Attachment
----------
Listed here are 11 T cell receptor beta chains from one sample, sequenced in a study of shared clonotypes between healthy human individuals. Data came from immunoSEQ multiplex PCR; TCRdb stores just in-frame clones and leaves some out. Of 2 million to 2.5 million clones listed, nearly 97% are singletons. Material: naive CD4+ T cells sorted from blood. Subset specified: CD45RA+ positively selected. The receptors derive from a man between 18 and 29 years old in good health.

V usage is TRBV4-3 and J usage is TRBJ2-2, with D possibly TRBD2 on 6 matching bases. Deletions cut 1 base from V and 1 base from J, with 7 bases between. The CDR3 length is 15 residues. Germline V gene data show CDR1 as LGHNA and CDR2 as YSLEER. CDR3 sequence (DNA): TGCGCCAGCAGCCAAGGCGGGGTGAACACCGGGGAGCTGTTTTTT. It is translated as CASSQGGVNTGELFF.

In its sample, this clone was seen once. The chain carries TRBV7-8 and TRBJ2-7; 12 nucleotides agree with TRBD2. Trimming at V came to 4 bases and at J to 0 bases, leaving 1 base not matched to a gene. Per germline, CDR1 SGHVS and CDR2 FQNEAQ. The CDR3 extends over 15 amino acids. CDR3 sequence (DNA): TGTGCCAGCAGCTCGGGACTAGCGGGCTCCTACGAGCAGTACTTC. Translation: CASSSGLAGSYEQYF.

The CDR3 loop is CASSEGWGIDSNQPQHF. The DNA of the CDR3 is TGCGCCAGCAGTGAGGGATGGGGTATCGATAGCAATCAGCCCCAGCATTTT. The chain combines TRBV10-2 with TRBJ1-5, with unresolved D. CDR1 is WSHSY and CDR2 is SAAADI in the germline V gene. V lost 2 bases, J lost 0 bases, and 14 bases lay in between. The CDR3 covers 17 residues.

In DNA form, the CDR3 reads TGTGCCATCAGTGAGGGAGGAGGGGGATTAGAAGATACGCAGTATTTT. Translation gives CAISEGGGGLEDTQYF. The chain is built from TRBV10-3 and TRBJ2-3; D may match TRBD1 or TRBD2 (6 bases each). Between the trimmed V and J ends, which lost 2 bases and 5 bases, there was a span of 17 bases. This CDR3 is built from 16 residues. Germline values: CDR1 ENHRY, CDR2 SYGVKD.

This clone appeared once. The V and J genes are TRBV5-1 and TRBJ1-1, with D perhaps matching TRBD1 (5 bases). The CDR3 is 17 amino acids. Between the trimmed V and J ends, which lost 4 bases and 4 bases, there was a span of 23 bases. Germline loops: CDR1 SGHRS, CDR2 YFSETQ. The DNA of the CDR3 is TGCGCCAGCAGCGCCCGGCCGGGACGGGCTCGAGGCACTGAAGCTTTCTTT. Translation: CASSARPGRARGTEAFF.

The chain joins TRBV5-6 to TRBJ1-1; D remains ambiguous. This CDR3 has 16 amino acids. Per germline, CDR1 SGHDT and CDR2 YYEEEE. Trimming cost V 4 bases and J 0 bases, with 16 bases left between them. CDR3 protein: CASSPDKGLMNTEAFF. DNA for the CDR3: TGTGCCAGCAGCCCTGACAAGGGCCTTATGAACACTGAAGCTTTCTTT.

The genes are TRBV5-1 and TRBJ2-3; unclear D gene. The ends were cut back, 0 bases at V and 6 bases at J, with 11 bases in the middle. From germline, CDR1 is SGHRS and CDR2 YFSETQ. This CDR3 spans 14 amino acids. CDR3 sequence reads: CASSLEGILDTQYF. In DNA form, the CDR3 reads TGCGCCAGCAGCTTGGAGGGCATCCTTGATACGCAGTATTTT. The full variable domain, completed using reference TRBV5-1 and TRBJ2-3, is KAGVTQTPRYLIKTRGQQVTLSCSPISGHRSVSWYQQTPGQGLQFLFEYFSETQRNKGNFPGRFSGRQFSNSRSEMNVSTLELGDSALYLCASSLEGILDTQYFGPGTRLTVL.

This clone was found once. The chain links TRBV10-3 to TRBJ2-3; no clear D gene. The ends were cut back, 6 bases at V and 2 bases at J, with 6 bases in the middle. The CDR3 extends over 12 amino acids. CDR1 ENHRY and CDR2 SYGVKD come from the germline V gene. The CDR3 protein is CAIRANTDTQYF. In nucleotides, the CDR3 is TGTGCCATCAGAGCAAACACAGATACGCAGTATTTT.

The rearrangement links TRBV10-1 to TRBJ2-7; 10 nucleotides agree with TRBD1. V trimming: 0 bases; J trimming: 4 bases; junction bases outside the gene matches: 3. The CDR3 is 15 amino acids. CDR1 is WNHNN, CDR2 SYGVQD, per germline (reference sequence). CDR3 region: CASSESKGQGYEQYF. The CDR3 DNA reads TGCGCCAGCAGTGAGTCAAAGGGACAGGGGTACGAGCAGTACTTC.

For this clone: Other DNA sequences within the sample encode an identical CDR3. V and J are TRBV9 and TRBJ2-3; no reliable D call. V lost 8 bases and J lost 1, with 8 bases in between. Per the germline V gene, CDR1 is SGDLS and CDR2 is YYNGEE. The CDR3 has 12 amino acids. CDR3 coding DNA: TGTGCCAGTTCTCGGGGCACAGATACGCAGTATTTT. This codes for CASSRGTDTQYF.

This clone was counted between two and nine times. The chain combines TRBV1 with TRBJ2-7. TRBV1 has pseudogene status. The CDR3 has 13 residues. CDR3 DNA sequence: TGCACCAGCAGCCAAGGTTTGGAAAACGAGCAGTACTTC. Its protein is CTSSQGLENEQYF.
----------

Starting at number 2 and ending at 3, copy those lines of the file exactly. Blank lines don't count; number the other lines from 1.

V usage is TRBV4-3 and J usage is TRBJ2-2, with D possibly TRBD2 on 6 matching bases. Deletions cut 1 base from V and 1 base from J, with 7 bases between. The CDR3 length is 15 residues. Germline V gene data show CDR1 as LGHNA and CDR2 as YSLEER. CDR3 sequence (DNA): TGCGCCAGCAGCCAAGGCGGGGTGAACACCGGGGAGCTGTTTTTT. It is translated as CASSQGGVNTGELFF.

In its sample, this clone was seen once. The chain carries TRBV7-8 and TRBJ2-7; 12 nucleotides agree with TRBD2. Trimming at V came to 4 bases and at J to 0 bases, leaving 1 base not matched to a gene. Per germline, CDR1 SGHVS and CDR2 FQNEAQ. The CDR3 extends over 15 amino acids. CDR3 sequence (DNA): TGTGCCAGCAGCTCGGGACTAGCGGGCTCCTACGAGCAGTACTTC. Translation: CASSSGLAGSYEQYF.